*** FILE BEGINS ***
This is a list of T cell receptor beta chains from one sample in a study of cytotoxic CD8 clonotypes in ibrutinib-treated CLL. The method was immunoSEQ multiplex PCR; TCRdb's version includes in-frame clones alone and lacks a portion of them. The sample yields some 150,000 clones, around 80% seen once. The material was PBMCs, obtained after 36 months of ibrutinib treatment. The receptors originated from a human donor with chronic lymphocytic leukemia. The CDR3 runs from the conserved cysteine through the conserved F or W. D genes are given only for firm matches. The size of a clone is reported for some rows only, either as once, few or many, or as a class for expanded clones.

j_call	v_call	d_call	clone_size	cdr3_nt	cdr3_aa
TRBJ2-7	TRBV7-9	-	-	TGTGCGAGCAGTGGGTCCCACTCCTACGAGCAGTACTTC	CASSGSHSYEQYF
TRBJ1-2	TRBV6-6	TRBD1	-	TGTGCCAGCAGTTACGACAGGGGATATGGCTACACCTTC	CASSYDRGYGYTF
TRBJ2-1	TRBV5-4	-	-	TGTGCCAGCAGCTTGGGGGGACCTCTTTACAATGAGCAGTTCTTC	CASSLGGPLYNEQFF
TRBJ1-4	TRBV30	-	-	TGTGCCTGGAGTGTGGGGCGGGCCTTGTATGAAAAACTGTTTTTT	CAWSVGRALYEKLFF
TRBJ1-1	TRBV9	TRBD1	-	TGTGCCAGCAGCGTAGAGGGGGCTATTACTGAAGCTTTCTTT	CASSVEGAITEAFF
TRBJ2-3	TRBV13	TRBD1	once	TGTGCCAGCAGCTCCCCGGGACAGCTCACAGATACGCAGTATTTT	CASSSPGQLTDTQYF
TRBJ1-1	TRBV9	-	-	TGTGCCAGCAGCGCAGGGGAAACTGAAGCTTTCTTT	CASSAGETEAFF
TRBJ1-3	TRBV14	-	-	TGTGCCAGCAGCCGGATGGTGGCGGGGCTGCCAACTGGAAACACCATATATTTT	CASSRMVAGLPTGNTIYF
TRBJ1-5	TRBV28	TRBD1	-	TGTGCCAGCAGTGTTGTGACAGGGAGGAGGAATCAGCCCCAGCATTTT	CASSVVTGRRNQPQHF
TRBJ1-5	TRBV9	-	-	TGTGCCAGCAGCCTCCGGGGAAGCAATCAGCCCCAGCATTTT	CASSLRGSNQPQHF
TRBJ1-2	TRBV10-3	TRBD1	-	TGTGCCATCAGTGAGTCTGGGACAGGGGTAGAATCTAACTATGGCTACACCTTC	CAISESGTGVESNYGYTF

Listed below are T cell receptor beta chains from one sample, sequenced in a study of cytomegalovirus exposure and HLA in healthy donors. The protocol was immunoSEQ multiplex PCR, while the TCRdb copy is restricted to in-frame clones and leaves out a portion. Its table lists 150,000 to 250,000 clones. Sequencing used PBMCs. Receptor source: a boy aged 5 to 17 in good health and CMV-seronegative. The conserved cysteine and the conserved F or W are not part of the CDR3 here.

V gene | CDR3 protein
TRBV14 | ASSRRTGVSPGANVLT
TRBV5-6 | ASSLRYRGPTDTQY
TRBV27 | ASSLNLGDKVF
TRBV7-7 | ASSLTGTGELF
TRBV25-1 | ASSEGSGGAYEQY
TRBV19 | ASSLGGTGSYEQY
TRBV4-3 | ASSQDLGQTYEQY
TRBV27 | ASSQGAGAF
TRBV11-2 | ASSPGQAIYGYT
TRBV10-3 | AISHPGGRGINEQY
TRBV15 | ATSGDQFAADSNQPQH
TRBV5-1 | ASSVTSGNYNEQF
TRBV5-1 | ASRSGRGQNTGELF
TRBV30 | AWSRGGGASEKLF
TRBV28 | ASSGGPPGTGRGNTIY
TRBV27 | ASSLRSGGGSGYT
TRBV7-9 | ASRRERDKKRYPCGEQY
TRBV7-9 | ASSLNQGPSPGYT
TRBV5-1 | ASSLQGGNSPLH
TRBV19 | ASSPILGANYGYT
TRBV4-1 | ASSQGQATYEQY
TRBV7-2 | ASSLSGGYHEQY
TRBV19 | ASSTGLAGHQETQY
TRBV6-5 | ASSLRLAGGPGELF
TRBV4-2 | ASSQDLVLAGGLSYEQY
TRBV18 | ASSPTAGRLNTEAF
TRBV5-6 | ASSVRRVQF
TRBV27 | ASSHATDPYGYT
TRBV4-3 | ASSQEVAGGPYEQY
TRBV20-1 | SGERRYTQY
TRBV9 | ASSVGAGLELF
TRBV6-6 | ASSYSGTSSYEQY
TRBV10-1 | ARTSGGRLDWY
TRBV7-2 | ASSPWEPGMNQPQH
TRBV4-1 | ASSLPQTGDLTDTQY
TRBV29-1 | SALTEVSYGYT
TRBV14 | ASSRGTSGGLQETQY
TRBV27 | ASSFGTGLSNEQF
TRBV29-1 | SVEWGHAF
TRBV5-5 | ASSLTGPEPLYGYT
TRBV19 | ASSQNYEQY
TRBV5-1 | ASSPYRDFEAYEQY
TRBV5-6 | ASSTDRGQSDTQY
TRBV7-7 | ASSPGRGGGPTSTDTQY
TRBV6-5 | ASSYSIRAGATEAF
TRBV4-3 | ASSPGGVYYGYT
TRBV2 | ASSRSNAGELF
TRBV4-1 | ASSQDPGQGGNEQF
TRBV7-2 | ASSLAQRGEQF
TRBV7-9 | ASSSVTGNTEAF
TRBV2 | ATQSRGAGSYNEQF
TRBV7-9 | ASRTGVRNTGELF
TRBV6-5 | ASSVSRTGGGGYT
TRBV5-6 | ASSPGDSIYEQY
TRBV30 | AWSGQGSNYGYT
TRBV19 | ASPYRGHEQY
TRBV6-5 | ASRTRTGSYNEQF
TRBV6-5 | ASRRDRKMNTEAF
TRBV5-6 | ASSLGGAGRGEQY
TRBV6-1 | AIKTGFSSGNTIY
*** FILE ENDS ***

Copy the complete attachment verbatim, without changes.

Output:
This is a list of T cell receptor beta chains from one sample in a study of cytotoxic CD8 clonotypes in ibrutinib-treated CLL. The method was immunoSEQ multiplex PCR; TCRdb's version includes in-frame clones alone and lacks a portion of them. The sample yields some 150,000 clones, around 80% seen once. The material was PBMCs, obtained after 36 months of ibrutinib treatment. The receptors originated from a human donor with chronic lymphocytic leukemia. The CDR3 runs from the conserved cysteine through the conserved F or W. D genes are given only for firm matches. The size of a clone is reported for some rows only, either as once, few or many, or as a class for expanded clones.

j_call	v_call	d_call	clone_size	cdr3_nt	cdr3_aa
TRBJ2-7	TRBV7-9	-	-	TGTGCGAGCAGTGGGTCCCACTCCTACGAGCAGTACTTC	CASSGSHSYEQYF
TRBJ1-2	TRBV6-6	TRBD1	-	TGTGCCAGCAGTTACGACAGGGGATATGGCTACACCTTC	CASSYDRGYGYTF
TRBJ2-1	TRBV5-4	-	-	TGTGCCAGCAGCTTGGGGGGACCTCTTTACAATGAGCAGTTCTTC	CASSLGGPLYNEQFF
TRBJ1-4	TRBV30	-	-	TGTGCCTGGAGTGTGGGGCGGGCCTTGTATGAAAAACTGTTTTTT	CAWSVGRALYEKLFF
TRBJ1-1	TRBV9	TRBD1	-	TGTGCCAGCAGCGTAGAGGGGGCTATTACTGAAGCTTTCTTT	CASSVEGAITEAFF
TRBJ2-3	TRBV13	TRBD1	once	TGTGCCAGCAGCTCCCCGGGACAGCTCACAGATACGCAGTATTTT	CASSSPGQLTDTQYF
TRBJ1-1	TRBV9	-	-	TGTGCCAGCAGCGCAGGGGAAACTGAAGCTTTCTTT	CASSAGETEAFF
TRBJ1-3	TRBV14	-	-	TGTGCCAGCAGCCGGATGGTGGCGGGGCTGCCAACTGGAAACACCATATATTTT	CASSRMVAGLPTGNTIYF
TRBJ1-5	TRBV28	TRBD1	-	TGTGCCAGCAGTGTTGTGACAGGGAGGAGGAATCAGCCCCAGCATTTT	CASSVVTGRRNQPQHF
TRBJ1-5	TRBV9	-	-	TGTGCCAGCAGCCTCCGGGGAAGCAATCAGCCCCAGCATTTT	CASSLRGSNQPQHF
TRBJ1-2	TRBV10-3	TRBD1	-	TGTGCCATCAGTGAGTCTGGGACAGGGGTAGAATCTAACTATGGCTACACCTTC	CAISESGTGVESNYGYTF

Listed below are T cell receptor beta chains from one sample, sequenced in a study of cytomegalovirus exposure and HLA in healthy donors. The protocol was immunoSEQ multiplex PCR, while the TCRdb copy is restricted to in-frame clones and leaves out a portion. Its table lists 150,000 to 250,000 clones. Sequencing used PBMCs. Receptor source: a boy aged 5 to 17 in good health and CMV-seronegative. The conserved cysteine and the conserved F or W are not part of the CDR3 here.

V gene | CDR3 protein
TRBV14 | ASSRRTGVSPGANVLT
TRBV5-6 | ASSLRYRGPTDTQY
TRBV27 | ASSLNLGDKVF
TRBV7-7 | ASSLTGTGELF
TRBV25-1 | ASSEGSGGAYEQY
TRBV19 | ASSLGGTGSYEQY
TRBV4-3 | ASSQDLGQTYEQY
TRBV27 | ASSQGAGAF
TRBV11-2 | ASSPGQAIYGYT
TRBV10-3 | AISHPGGRGINEQY
TRBV15 | ATSGDQFAADSNQPQH
TRBV5-1 | ASSVTSGNYNEQF
TRBV5-1 | ASRSGRGQNTGELF
TRBV30 | AWSRGGGASEKLF
TRBV28 | ASSGGPPGTGRGNTIY
TRBV27 | ASSLRSGGGSGYT
TRBV7-9 | ASRRERDKKRYPCGEQY
TRBV7-9 | ASSLNQGPSPGYT
TRBV5-1 | ASSLQGGNSPLH
TRBV19 | ASSPILGANYGYT
TRBV4-1 | ASSQGQATYEQY
TRBV7-2 | ASSLSGGYHEQY
TRBV19 | ASSTGLAGHQETQY
TRBV6-5 | ASSLRLAGGPGELF
TRBV4-2 | ASSQDLVLAGGLSYEQY
TRBV18 | ASSPTAGRLNTEAF
TRBV5-6 | ASSVRRVQF
TRBV27 | ASSHATDPYGYT
TRBV4-3 | ASSQEVAGGPYEQY
TRBV20-1 | SGERRYTQY
TRBV9 | ASSVGAGLELF
TRBV6-6 | ASSYSGTSSYEQY
TRBV10-1 | ARTSGGRLDWY
TRBV7-2 | ASSPWEPGMNQPQH
TRBV4-1 | ASSLPQTGDLTDTQY
TRBV29-1 | SALTEVSYGYT
TRBV14 | ASSRGTSGGLQETQY
TRBV27 | ASSFGTGLSNEQF
TRBV29-1 | SVEWGHAF
TRBV5-5 | ASSLTGPEPLYGYT
TRBV19 | ASSQNYEQY
TRBV5-1 | ASSPYRDFEAYEQY
TRBV5-6 | ASSTDRGQSDTQY
TRBV7-7 | ASSPGRGGGPTSTDTQY
TRBV6-5 | ASSYSIRAGATEAF
TRBV4-3 | ASSPGGVYYGYT
TRBV2 | ASSRSNAGELF
TRBV4-1 | ASSQDPGQGGNEQF
TRBV7-2 | ASSLAQRGEQF
TRBV7-9 | ASSSVTGNTEAF
TRBV2 | ATQSRGAGSYNEQF
TRBV7-9 | ASRTGVRNTGELF
TRBV6-5 | ASSVSRTGGGGYT
TRBV5-6 | ASSPGDSIYEQY
TRBV30 | AWSGQGSNYGYT
TRBV19 | ASPYRGHEQY
TRBV6-5 | ASRTRTGSYNEQF
TRBV6-5 | ASRRDRKMNTEAF
TRBV5-6 | ASSLGGAGRGEQY
TRBV6-1 | AIKTGFSSGNTIY